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Build a Retro-game with the PICO-8: The Basics

1 Jul 2016 2:32pm, by

The geeks among us have all, at least once, toyed with the idea of creating our own games. However, game development requires perseverance and dedication to sit for long hours polishing the fine details of the code and design.

If you are of an impatient kind, want to learn a little bit of Lua programming language and the basics of pixel-art at the same time, PICO-8 console emulator is the tool of your choice. In this two-part series, we will learn how to get addicted to retro-game development with PICO-8!

The Fantasy Console

Yes, this is how PICO-8 markets itself. Developed by Lexaloffe, PICO-8 is technically a small virtual machine that runs on your actual machine much like a console emulator such as ZSNES. However, instead of emulating a console, it is an actual independent console — a fantasy console if you may — one that could be an actual hardware as well. And of course, there is Raspberry Pi support for PICO-8 as well! Apart from that, the Next Thing Co. PocketCHIP computer ships this fantasy console in as part of its Linux-based OS. PICO-8 understands Lua and some built-in shell commands. In fact, when you boot it up, there is a 128×128 pixel display with a tiny shell.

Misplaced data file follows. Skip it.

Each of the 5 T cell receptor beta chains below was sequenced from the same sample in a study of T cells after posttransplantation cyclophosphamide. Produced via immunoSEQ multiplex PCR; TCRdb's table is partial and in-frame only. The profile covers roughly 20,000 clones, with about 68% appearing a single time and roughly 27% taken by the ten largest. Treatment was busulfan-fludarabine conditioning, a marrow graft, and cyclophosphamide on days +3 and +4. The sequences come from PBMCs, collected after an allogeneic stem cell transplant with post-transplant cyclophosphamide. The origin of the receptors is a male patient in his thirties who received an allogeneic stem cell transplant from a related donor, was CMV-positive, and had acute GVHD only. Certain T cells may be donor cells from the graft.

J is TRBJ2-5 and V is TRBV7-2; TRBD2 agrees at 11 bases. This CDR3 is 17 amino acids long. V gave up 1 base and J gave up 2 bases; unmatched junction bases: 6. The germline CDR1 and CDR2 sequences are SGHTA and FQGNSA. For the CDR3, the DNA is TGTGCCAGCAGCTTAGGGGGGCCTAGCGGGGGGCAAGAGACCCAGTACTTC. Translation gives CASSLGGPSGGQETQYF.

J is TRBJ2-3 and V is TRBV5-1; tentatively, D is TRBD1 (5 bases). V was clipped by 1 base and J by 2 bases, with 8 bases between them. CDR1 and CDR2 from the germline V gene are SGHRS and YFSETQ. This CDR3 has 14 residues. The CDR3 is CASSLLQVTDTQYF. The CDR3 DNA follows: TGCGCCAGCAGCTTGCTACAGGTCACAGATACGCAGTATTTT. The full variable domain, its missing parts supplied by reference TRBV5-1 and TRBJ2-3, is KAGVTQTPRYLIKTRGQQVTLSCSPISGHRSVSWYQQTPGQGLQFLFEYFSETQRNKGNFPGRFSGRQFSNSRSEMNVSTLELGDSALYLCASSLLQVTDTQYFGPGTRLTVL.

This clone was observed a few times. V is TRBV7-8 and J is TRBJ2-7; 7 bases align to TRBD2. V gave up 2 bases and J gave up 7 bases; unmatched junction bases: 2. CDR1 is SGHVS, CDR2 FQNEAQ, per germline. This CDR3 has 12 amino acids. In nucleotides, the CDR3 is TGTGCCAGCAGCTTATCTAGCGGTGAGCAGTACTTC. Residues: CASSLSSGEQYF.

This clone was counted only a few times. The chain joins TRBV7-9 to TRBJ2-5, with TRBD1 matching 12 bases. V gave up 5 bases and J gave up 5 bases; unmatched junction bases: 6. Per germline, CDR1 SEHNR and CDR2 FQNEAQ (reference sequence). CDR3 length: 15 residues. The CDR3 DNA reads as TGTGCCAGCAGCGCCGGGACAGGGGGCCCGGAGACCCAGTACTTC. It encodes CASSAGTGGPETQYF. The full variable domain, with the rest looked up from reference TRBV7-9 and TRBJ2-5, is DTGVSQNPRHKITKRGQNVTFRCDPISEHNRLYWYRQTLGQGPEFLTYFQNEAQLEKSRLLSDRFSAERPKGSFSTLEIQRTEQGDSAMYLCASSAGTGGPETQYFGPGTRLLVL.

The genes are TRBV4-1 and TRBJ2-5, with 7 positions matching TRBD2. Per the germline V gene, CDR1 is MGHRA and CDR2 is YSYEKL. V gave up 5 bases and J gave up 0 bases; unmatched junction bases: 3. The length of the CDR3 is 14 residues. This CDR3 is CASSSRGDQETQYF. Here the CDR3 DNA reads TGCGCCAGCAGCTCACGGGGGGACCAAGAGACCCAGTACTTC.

Why PICO-8?

There are multiple reasons to start off with PICO-8. The chief reason is scope. Yes, most of us abandon our pet game dev projects because the scope becomes too big – the story stretches on, the artwork required gets more and more complex or the levels remaining are too many while the spare time we have shrinks eventually.

The PICO-8 console allows us to restrict the scope. It has a limited memory (32K cartridge size) and just 128×128 pixels per frame!

Add to that a fixed 16 color palette and you are pretty restricted in your game complexity and design. This is a good thing, in the sense that you need to be more creative and the probability of your game getting completed gets quite high. Apart from that, PICO-8 supports coding in a restricted subset of Lua. There is no complete standard Lua libraries support but only some specific APIs that work. So this can be a fun way to learn Lua! The fantasy console also allows maps to be developed and supports a maximum of 128 8×8 pixel sprites. There is also an in-built code editor, a sprite and map editor and the best of all — a four channel polyphonic music synth! Yes, this is a complete tiny, cute retro-game development studio!

A Quick Intro

pico-8-rainmakerThere is a nice collection of resources on how to use PICO-8 console and code in Lua. An official manual is in the works as well. The biggest help, however, are the fanzines that can also be downloaded. Keep them handy for reference.